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Officials at a pair of ports in Texas were awarded more than $39 million in federal grants to assist with expansion initiatives, the U.S. Department of Transportation announced March 10.
Through funding from the Maritime Administration, Port Houston received more than $21.8 million to develop 1,000 linear feet of green space into a wharf at the Bayport Terminal. The project includes installing crane rail to assist with the development of the wharf, according to an advisory by DOT.
The Port of Corpus Christi was awarded $17.6 million to assist with a refurbishment of docks at the Avery Point terminal used by the port’s users to transload petroleum products. The project is meant to double the capacity of a dock used for oil operations.
“Ports are gateways to the world and port infrastructure investments will improve the regional economy, increase productivity and economic competitiveness, and create more jobs,” Transportation Secretary Elaine Chao said in a statement.
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Added Maritime Administrator Mark Buzby: “The grants awarded will ensure that these facilities are operating at their highest, most productive capacities.”
The Maritime Administration (MARAD) funding stems from nearly $280 million in grants from the Port Infrastructure Development Program, which seeks to back improvements at port facilities by coastal seaports.
DOT emphasized ports are essential to the country’s supply chain. “Our ports are an unsung economic boon, directly and indirectly providing countless jobs for Americans,” according to background DOT included in its advisory.
Days before announcing the grants, the MARAD had announced the availability of $9.5 million in grant funding for its America’s Marine Highway Program. The program backs the increased use of navigable waterways for the purpose of relieving landside congestion, providing transportation options and increasing the productivity of the surface transportation system.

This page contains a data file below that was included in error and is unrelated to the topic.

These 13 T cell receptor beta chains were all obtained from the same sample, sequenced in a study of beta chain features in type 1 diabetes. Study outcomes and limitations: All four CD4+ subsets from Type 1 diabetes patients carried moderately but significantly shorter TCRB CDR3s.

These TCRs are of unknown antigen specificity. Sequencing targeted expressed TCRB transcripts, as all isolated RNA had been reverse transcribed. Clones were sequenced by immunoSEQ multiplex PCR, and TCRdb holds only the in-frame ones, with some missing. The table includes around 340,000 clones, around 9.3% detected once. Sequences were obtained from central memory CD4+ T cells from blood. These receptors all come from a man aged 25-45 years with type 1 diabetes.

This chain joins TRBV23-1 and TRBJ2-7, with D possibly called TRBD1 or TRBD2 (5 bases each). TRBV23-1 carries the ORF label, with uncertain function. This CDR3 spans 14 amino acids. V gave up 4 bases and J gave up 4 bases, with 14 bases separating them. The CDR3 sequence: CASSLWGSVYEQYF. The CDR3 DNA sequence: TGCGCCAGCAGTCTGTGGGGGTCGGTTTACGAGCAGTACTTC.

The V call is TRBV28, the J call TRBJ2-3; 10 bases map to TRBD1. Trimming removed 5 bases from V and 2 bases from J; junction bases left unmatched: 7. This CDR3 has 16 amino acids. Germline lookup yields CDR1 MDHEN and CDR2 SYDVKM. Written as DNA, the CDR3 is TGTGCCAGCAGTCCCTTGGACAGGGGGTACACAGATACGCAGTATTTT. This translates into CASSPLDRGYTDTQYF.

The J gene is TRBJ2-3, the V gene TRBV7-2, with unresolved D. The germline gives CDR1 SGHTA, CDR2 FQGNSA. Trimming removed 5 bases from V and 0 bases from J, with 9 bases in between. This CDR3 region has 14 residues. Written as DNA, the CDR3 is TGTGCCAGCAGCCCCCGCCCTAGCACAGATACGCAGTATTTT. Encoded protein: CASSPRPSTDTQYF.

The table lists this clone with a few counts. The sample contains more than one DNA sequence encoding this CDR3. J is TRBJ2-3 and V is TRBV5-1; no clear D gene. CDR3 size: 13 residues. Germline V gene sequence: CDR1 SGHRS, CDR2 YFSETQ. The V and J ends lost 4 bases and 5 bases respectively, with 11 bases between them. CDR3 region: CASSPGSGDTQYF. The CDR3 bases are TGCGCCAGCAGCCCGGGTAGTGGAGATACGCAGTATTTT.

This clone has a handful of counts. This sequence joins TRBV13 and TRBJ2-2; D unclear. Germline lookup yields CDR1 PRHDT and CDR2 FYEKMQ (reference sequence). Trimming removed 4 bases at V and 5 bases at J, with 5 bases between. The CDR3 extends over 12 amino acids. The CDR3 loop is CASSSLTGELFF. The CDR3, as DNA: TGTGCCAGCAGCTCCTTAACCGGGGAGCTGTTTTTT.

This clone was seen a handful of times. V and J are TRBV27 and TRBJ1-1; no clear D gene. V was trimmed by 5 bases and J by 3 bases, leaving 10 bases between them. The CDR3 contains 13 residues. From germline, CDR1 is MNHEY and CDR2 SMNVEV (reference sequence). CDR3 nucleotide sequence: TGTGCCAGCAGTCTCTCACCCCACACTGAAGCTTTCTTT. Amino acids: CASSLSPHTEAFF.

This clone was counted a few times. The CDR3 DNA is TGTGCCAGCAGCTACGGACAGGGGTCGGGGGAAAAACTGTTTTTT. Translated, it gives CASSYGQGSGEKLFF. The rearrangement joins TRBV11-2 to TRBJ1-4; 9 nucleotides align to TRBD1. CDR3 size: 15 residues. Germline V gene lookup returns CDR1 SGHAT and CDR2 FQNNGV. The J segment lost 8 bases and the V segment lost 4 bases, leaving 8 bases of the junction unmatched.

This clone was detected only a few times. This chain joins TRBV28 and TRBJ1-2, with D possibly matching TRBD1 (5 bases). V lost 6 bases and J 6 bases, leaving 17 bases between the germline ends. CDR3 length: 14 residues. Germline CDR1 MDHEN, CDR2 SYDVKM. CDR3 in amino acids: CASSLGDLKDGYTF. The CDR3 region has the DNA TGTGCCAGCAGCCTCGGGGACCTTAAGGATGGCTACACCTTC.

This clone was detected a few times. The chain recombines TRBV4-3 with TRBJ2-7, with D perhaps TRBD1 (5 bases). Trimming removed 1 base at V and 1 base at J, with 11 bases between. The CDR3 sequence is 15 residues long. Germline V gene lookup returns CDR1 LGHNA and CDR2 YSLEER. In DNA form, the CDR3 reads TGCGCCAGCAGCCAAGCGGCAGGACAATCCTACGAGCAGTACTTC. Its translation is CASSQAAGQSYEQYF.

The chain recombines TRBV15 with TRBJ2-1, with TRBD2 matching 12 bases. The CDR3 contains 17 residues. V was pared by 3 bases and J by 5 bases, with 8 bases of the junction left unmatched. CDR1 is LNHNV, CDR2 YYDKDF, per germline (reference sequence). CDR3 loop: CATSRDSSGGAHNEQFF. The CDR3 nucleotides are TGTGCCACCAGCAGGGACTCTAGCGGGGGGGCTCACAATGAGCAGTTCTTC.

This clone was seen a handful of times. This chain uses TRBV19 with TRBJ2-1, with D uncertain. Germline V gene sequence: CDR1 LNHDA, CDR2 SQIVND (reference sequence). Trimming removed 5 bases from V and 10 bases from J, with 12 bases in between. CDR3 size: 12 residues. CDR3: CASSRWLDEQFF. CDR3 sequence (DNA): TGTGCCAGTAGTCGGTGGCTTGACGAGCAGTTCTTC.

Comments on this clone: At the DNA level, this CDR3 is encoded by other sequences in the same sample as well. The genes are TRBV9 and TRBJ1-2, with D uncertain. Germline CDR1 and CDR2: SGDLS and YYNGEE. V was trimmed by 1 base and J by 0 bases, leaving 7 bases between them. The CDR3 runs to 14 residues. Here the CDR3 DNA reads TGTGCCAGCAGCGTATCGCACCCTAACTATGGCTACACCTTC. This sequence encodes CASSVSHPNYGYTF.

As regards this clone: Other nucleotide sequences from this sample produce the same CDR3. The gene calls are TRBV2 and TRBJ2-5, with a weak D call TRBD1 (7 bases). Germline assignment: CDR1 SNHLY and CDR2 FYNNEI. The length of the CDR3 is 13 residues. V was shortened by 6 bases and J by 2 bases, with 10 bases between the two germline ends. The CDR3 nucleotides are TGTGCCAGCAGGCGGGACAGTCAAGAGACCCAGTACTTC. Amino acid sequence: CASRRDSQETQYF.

“Marine highways are an efficient and cost-effective option for moving freight and passengers in America,” Chao said on March 5.
On Capitol Hill Rep. Peter DeFazio (D-Ore.), chairman of the Transportation and Infrastructure Committee, indicated he intends to devote attention to freight programs in an update of the FAST Act highway law. The chairman, who indicated his reauthorization bill would be unveiled this month, recently highlighted concerns related to repairing and expanding a robust freight and passenger rail system.
“The needs of these systems are massive and complex, the result of decades of underinvestment,” DeFazio said during a committee hearing on March 4. He also touched on climate concerns: “Climate change is one of the most important battles of our time. The fact is, the transportation sector is the largest source of greenhouse gas emissions in the U.S. and we need to act quickly to reduce carbon pollution. As rail is one of the cleanest forms of transportation, making significant investments in our rail network should be part of our plan.”
Rep. Rick Crawford (R-Ark.), ranking member on the Railroads, Pipelines, and Hazardous Materials Subcommittee, added, “We must ensure that our freight rail networks can operate effectively, and that they have proper funding for important maintenance and safety upgrades.”
For DeFazio, a challenge in advancing legislation that would update federal highway programs has to do with funding. The Highway Trust Fund, an account key to highway programs, relies on insufficient revenue from the fuel tax. Raising fuel taxes to boost that account lacks the endorsement from a majority of members of Congress and President Donald Trump.
At the hearing with House lawmakers, Ian Jefferies, Association of American Railroads president and CEO, addressed the funding dilemma. As he put it, “An increase in the fuel tax could be helpful as a short-term bridge to a longer-term future that should include a vehicle miles traveled fee or a weight-distance fee.”
The federal 18.4 cents-per-gallon gas tax and 24.4 cents-per-gallon diesel tax has not been increased since 1993.
The 2015 FAST Act highway law expires in September.
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